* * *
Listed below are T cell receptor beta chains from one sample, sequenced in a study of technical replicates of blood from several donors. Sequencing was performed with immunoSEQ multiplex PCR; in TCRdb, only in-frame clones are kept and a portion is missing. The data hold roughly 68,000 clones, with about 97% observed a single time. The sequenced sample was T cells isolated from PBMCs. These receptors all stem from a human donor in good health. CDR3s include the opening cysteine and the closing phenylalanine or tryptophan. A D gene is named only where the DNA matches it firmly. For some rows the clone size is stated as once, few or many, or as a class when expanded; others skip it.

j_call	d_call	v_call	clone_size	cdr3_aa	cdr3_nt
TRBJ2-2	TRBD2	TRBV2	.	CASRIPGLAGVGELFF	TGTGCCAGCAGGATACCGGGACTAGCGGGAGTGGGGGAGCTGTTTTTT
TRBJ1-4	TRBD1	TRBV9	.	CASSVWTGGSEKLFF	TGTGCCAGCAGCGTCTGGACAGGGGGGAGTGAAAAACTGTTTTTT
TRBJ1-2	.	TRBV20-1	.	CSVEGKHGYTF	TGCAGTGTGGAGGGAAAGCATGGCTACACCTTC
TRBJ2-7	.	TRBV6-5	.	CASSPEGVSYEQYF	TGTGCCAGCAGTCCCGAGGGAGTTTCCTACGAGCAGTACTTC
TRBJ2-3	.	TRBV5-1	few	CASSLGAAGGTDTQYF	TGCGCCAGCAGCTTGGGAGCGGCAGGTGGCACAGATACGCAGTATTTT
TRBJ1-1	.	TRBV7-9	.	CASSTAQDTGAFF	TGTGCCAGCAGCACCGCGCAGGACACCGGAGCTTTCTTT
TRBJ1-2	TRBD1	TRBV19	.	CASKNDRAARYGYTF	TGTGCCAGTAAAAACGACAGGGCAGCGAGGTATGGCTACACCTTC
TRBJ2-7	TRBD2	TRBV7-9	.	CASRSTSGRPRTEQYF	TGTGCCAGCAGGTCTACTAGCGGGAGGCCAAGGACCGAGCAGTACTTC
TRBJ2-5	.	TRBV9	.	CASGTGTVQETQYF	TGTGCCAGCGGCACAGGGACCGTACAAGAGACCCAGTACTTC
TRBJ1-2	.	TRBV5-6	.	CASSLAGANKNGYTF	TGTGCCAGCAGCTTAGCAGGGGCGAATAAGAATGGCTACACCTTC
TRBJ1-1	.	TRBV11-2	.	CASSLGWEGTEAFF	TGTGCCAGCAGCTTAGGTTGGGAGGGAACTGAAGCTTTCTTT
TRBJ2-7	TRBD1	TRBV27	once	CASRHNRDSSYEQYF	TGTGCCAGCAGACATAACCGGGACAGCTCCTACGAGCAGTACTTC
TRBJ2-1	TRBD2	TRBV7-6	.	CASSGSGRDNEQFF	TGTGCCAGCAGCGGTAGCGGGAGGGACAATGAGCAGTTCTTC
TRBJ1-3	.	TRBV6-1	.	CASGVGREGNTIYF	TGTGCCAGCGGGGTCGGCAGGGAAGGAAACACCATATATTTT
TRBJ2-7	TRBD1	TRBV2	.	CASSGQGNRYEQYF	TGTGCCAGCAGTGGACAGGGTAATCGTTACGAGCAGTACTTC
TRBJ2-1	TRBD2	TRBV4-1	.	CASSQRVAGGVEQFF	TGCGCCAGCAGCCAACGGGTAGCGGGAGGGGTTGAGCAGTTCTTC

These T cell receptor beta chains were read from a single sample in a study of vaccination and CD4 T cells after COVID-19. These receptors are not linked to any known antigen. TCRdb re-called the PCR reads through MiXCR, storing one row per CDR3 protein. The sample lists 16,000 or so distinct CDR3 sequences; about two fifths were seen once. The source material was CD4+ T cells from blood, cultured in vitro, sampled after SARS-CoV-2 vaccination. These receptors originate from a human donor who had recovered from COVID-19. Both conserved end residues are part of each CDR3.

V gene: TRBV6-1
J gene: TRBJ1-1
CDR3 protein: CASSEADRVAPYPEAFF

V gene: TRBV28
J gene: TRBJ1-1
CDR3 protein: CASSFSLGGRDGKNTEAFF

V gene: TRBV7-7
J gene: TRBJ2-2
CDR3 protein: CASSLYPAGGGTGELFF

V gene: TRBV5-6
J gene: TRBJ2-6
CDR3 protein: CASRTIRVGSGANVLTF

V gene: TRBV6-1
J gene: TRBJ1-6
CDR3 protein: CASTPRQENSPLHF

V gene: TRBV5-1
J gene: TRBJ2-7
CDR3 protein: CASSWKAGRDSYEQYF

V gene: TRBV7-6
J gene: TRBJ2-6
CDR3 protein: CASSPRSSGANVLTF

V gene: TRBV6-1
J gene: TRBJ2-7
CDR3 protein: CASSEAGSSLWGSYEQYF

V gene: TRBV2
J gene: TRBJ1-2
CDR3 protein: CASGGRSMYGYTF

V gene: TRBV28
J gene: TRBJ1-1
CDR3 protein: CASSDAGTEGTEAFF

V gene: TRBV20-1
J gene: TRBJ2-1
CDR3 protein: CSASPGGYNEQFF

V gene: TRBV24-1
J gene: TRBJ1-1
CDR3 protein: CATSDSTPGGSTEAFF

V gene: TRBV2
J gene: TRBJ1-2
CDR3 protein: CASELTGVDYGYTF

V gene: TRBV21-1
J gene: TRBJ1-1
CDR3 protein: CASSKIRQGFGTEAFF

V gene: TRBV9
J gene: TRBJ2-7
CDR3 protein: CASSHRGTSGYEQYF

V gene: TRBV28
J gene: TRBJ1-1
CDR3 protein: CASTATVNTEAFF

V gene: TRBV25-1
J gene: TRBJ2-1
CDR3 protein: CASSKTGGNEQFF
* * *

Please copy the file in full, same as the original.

Listed below are T cell receptor beta chains from one sample, sequenced in a study of technical replicates of blood from several donors. Sequencing was performed with immunoSEQ multiplex PCR; in TCRdb, only in-frame clones are kept and a portion is missing. The data hold roughly 68,000 clones, with about 97% observed a single time. The sequenced sample was T cells isolated from PBMCs. These receptors all stem from a human donor in good health. CDR3s include the opening cysteine and the closing phenylalanine or tryptophan. A D gene is named only where the DNA matches it firmly. For some rows the clone size is stated as once, few or many, or as a class when expanded; others skip it.

j_call	d_call	v_call	clone_size	cdr3_aa	cdr3_nt
TRBJ2-2	TRBD2	TRBV2	.	CASRIPGLAGVGELFF	TGTGCCAGCAGGATACCGGGACTAGCGGGAGTGGGGGAGCTGTTTTTT
TRBJ1-4	TRBD1	TRBV9	.	CASSVWTGGSEKLFF	TGTGCCAGCAGCGTCTGGACAGGGGGGAGTGAAAAACTGTTTTTT
TRBJ1-2	.	TRBV20-1	.	CSVEGKHGYTF	TGCAGTGTGGAGGGAAAGCATGGCTACACCTTC
TRBJ2-7	.	TRBV6-5	.	CASSPEGVSYEQYF	TGTGCCAGCAGTCCCGAGGGAGTTTCCTACGAGCAGTACTTC
TRBJ2-3	.	TRBV5-1	few	CASSLGAAGGTDTQYF	TGCGCCAGCAGCTTGGGAGCGGCAGGTGGCACAGATACGCAGTATTTT
TRBJ1-1	.	TRBV7-9	.	CASSTAQDTGAFF	TGTGCCAGCAGCACCGCGCAGGACACCGGAGCTTTCTTT
TRBJ1-2	TRBD1	TRBV19	.	CASKNDRAARYGYTF	TGTGCCAGTAAAAACGACAGGGCAGCGAGGTATGGCTACACCTTC
TRBJ2-7	TRBD2	TRBV7-9	.	CASRSTSGRPRTEQYF	TGTGCCAGCAGGTCTACTAGCGGGAGGCCAAGGACCGAGCAGTACTTC
TRBJ2-5	.	TRBV9	.	CASGTGTVQETQYF	TGTGCCAGCGGCACAGGGACCGTACAAGAGACCCAGTACTTC
TRBJ1-2	.	TRBV5-6	.	CASSLAGANKNGYTF	TGTGCCAGCAGCTTAGCAGGGGCGAATAAGAATGGCTACACCTTC
TRBJ1-1	.	TRBV11-2	.	CASSLGWEGTEAFF	TGTGCCAGCAGCTTAGGTTGGGAGGGAACTGAAGCTTTCTTT
TRBJ2-7	TRBD1	TRBV27	once	CASRHNRDSSYEQYF	TGTGCCAGCAGACATAACCGGGACAGCTCCTACGAGCAGTACTTC
TRBJ2-1	TRBD2	TRBV7-6	.	CASSGSGRDNEQFF	TGTGCCAGCAGCGGTAGCGGGAGGGACAATGAGCAGTTCTTC
TRBJ1-3	.	TRBV6-1	.	CASGVGREGNTIYF	TGTGCCAGCGGGGTCGGCAGGGAAGGAAACACCATATATTTT
TRBJ2-7	TRBD1	TRBV2	.	CASSGQGNRYEQYF	TGTGCCAGCAGTGGACAGGGTAATCGTTACGAGCAGTACTTC
TRBJ2-1	TRBD2	TRBV4-1	.	CASSQRVAGGVEQFF	TGCGCCAGCAGCCAACGGGTAGCGGGAGGGGTTGAGCAGTTCTTC

These T cell receptor beta chains were read from a single sample in a study of vaccination and CD4 T cells after COVID-19. These receptors are not linked to any known antigen. TCRdb re-called the PCR reads through MiXCR, storing one row per CDR3 protein. The sample lists 16,000 or so distinct CDR3 sequences; about two fifths were seen once. The source material was CD4+ T cells from blood, cultured in vitro, sampled after SARS-CoV-2 vaccination. These receptors originate from a human donor who had recovered from COVID-19. Both conserved end residues are part of each CDR3.

V gene: TRBV6-1
J gene: TRBJ1-1
CDR3 protein: CASSEADRVAPYPEAFF

V gene: TRBV28
J gene: TRBJ1-1
CDR3 protein: CASSFSLGGRDGKNTEAFF

V gene: TRBV7-7
J gene: TRBJ2-2
CDR3 protein: CASSLYPAGGGTGELFF

V gene: TRBV5-6
J gene: TRBJ2-6
CDR3 protein: CASRTIRVGSGANVLTF

V gene: TRBV6-1
J gene: TRBJ1-6
CDR3 protein: CASTPRQENSPLHF

V gene: TRBV5-1
J gene: TRBJ2-7
CDR3 protein: CASSWKAGRDSYEQYF

V gene: TRBV7-6
J gene: TRBJ2-6
CDR3 protein: CASSPRSSGANVLTF

V gene: TRBV6-1
J gene: TRBJ2-7
CDR3 protein: CASSEAGSSLWGSYEQYF

V gene: TRBV2
J gene: TRBJ1-2
CDR3 protein: CASGGRSMYGYTF

V gene: TRBV28
J gene: TRBJ1-1
CDR3 protein: CASSDAGTEGTEAFF

V gene: TRBV20-1
J gene: TRBJ2-1
CDR3 protein: CSASPGGYNEQFF

V gene: TRBV24-1
J gene: TRBJ1-1
CDR3 protein: CATSDSTPGGSTEAFF

V gene: TRBV2
J gene: TRBJ1-2
CDR3 protein: CASELTGVDYGYTF

V gene: TRBV21-1
J gene: TRBJ1-1
CDR3 protein: CASSKIRQGFGTEAFF

V gene: TRBV9
J gene: TRBJ2-7
CDR3 protein: CASSHRGTSGYEQYF

V gene: TRBV28
J gene: TRBJ1-1
CDR3 protein: CASTATVNTEAFF

V gene: TRBV25-1
J gene: TRBJ2-1
CDR3 protein: CASSKTGGNEQFF